The NHS may be buying medical equipment unethically and exploiting developing countries, it has been claimed in an article published on bmj.com today.
Unlike the campaigns for fair trade of goods like bananas and coffee, there have been no such campaigns for medical commodities, says Dr Mahmood Bhutta, a specialist registrar in otolaryngology (head and neck surgery) at Guy's and St Thomas' Hospital in London.
Dr Bhutta says that while NHS suppliers are encouraged to act in an ethical business manner, they do not and there are currently no checks or assessments made into the origins of surgical instruments used by the NHS.
"The trade in surgical instruments is open to unethical sourcing because many such instruments are manufactured in the developing world," writes Dr Bhutta.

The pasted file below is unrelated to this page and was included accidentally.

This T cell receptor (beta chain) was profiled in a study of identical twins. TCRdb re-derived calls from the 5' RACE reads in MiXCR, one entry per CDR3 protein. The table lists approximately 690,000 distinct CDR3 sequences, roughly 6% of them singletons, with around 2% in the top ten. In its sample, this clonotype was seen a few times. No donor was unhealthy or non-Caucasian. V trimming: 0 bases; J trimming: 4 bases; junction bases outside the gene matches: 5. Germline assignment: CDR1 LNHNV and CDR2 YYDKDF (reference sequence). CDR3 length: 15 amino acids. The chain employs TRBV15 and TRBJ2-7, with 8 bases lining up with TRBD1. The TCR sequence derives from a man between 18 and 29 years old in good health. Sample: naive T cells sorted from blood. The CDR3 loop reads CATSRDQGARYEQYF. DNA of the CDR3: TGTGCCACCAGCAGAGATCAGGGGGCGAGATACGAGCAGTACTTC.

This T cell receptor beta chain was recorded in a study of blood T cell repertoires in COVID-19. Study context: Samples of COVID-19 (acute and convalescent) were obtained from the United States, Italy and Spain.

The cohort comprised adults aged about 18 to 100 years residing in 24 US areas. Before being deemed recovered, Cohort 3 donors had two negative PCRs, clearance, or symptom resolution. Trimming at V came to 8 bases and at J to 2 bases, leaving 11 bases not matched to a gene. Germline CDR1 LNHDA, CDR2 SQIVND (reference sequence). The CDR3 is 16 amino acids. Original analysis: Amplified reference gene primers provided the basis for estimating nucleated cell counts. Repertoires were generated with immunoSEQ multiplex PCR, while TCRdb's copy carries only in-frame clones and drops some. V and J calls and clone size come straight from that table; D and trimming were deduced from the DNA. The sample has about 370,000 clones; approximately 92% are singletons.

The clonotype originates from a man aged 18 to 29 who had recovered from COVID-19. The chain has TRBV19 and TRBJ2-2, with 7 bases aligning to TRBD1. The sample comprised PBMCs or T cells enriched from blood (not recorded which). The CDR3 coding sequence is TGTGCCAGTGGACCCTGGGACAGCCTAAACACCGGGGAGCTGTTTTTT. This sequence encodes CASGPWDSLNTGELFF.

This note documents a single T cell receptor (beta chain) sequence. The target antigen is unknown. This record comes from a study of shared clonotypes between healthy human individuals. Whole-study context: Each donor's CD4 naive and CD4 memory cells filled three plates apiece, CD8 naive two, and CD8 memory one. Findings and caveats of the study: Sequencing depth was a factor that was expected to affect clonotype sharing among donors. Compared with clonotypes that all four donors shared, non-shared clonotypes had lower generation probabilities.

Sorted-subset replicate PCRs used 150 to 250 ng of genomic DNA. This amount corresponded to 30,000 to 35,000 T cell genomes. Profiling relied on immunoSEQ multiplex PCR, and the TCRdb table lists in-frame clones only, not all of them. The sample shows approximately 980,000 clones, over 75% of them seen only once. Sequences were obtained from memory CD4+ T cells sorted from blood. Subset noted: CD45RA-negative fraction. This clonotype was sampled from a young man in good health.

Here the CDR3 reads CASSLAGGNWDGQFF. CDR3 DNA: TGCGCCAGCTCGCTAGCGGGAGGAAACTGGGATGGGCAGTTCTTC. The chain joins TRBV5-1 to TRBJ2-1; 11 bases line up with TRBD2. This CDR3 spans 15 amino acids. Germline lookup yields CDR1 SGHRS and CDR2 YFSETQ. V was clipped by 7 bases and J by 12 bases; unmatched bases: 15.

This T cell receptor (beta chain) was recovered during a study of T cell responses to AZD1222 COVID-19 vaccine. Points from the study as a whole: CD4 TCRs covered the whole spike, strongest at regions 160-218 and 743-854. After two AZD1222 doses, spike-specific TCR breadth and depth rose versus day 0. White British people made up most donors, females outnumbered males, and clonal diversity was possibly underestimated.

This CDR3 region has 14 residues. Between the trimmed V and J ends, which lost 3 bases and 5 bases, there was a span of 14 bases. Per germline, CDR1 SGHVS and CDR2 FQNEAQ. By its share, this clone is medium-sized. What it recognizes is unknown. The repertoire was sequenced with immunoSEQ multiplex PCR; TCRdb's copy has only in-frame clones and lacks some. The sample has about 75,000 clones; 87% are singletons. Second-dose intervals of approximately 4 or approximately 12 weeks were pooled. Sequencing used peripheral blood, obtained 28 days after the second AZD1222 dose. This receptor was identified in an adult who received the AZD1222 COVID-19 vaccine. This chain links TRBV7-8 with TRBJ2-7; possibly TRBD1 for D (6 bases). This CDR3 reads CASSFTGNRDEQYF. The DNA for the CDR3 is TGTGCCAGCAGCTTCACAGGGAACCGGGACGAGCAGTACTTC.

The global trade in hand held stainless steel surgical instruments is worth around 352million ($650m, 507m) a year and many of these instruments are made by firms in towns in Europe and Asia. The two largest producers are Tuttlingen in Germany and Sialkot in Pakistan.
Companies in Sialkot use more traditional production methods with most instruments manufactured and finished by hand, so production is more labour intensive, employing 50,000 people (7,700 of whom are children aged from 7 and older) to supply a fifth of the world's surgical instruments.
Many firms in Sialkot sub-contact the initial production of these instruments to workers in small workshops or their own homes in an attempt to reduce overheads and minimise costs. These workers earn around 1 a day ($2, 1.50).
The firms sell to suppliers and retailers in the developed world who then sell on to companies in Germany which sell to the NHS and elsewhere in the world at a marked up price, says Dr Bhutta.
"The solution lies in purchasers insisting on fair and ethical trade when sourcing instruments," he adds.